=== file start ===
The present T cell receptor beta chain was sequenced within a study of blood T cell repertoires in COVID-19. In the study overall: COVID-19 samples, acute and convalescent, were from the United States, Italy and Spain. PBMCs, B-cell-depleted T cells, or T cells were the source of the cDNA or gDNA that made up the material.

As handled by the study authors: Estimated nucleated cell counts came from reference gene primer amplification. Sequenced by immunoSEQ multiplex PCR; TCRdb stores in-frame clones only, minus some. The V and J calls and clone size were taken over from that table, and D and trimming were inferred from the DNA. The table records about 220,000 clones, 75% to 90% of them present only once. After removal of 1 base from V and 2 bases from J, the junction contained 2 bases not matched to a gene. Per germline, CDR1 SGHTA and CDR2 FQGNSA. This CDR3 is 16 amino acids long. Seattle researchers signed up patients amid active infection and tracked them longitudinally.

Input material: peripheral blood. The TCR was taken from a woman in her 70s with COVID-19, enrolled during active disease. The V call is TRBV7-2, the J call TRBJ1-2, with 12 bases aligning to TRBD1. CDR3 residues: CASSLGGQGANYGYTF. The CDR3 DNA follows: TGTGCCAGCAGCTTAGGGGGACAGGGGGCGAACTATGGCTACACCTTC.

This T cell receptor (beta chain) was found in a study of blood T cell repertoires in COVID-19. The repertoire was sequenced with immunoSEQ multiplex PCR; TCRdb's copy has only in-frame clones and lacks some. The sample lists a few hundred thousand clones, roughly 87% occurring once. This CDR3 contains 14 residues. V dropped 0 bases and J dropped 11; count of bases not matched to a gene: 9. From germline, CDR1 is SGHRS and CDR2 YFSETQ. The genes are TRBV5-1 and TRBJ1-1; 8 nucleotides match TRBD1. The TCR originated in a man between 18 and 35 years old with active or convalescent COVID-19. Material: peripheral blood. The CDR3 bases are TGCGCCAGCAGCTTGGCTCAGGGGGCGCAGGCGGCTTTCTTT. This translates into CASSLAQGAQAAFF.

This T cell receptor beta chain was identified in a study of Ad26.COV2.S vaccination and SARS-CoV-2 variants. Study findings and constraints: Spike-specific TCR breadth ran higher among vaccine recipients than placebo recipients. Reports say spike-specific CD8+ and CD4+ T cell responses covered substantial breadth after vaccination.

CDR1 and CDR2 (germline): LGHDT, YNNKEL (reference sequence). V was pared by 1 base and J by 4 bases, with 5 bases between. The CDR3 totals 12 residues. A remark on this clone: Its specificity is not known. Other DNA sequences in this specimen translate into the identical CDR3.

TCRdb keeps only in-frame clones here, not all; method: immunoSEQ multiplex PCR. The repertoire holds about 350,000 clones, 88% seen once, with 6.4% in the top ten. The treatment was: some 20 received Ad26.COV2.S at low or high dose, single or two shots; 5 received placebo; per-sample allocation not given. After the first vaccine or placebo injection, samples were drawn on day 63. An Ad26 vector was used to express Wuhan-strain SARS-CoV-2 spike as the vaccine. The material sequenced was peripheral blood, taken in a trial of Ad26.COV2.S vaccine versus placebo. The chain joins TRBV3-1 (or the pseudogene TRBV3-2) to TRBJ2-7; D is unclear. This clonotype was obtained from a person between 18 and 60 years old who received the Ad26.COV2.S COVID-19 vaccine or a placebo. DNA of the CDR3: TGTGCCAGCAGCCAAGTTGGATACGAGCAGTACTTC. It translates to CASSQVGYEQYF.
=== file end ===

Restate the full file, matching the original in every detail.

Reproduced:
The present T cell receptor beta chain was sequenced within a study of blood T cell repertoires in COVID-19. In the study overall: COVID-19 samples, acute and convalescent, were from the United States, Italy and Spain. PBMCs, B-cell-depleted T cells, or T cells were the source of the cDNA or gDNA that made up the material.

As handled by the study authors: Estimated nucleated cell counts came from reference gene primer amplification. Sequenced by immunoSEQ multiplex PCR; TCRdb stores in-frame clones only, minus some. The V and J calls and clone size were taken over from that table, and D and trimming were inferred from the DNA. The table records about 220,000 clones, 75% to 90% of them present only once. After removal of 1 base from V and 2 bases from J, the junction contained 2 bases not matched to a gene. Per germline, CDR1 SGHTA and CDR2 FQGNSA. This CDR3 is 16 amino acids long. Seattle researchers signed up patients amid active infection and tracked them longitudinally.

Input material: peripheral blood. The TCR was taken from a woman in her 70s with COVID-19, enrolled during active disease. The V call is TRBV7-2, the J call TRBJ1-2, with 12 bases aligning to TRBD1. CDR3 residues: CASSLGGQGANYGYTF. The CDR3 DNA follows: TGTGCCAGCAGCTTAGGGGGACAGGGGGCGAACTATGGCTACACCTTC.

This T cell receptor (beta chain) was found in a study of blood T cell repertoires in COVID-19. The repertoire was sequenced with immunoSEQ multiplex PCR; TCRdb's copy has only in-frame clones and lacks some. The sample lists a few hundred thousand clones, roughly 87% occurring once. This CDR3 contains 14 residues. V dropped 0 bases and J dropped 11; count of bases not matched to a gene: 9. From germline, CDR1 is SGHRS and CDR2 YFSETQ. The genes are TRBV5-1 and TRBJ1-1; 8 nucleotides match TRBD1. The TCR originated in a man between 18 and 35 years old with active or convalescent COVID-19. Material: peripheral blood. The CDR3 bases are TGCGCCAGCAGCTTGGCTCAGGGGGCGCAGGCGGCTTTCTTT. This translates into CASSLAQGAQAAFF.

This T cell receptor beta chain was identified in a study of Ad26.COV2.S vaccination and SARS-CoV-2 variants. Study findings and constraints: Spike-specific TCR breadth ran higher among vaccine recipients than placebo recipients. Reports say spike-specific CD8+ and CD4+ T cell responses covered substantial breadth after vaccination.

CDR1 and CDR2 (germline): LGHDT, YNNKEL (reference sequence). V was pared by 1 base and J by 4 bases, with 5 bases between. The CDR3 totals 12 residues. A remark on this clone: Its specificity is not known. Other DNA sequences in this specimen translate into the identical CDR3.

TCRdb keeps only in-frame clones here, not all; method: immunoSEQ multiplex PCR. The repertoire holds about 350,000 clones, 88% seen once, with 6.4% in the top ten. The treatment was: some 20 received Ad26.COV2.S at low or high dose, single or two shots; 5 received placebo; per-sample allocation not given. After the first vaccine or placebo injection, samples were drawn on day 63. An Ad26 vector was used to express Wuhan-strain SARS-CoV-2 spike as the vaccine. The material sequenced was peripheral blood, taken in a trial of Ad26.COV2.S vaccine versus placebo. The chain joins TRBV3-1 (or the pseudogene TRBV3-2) to TRBJ2-7; D is unclear. This clonotype was obtained from a person between 18 and 60 years old who received the Ad26.COV2.S COVID-19 vaccine or a placebo. DNA of the CDR3: TGTGCCAGCAGCCAAGTTGGATACGAGCAGTACTTC. It translates to CASSQVGYEQYF.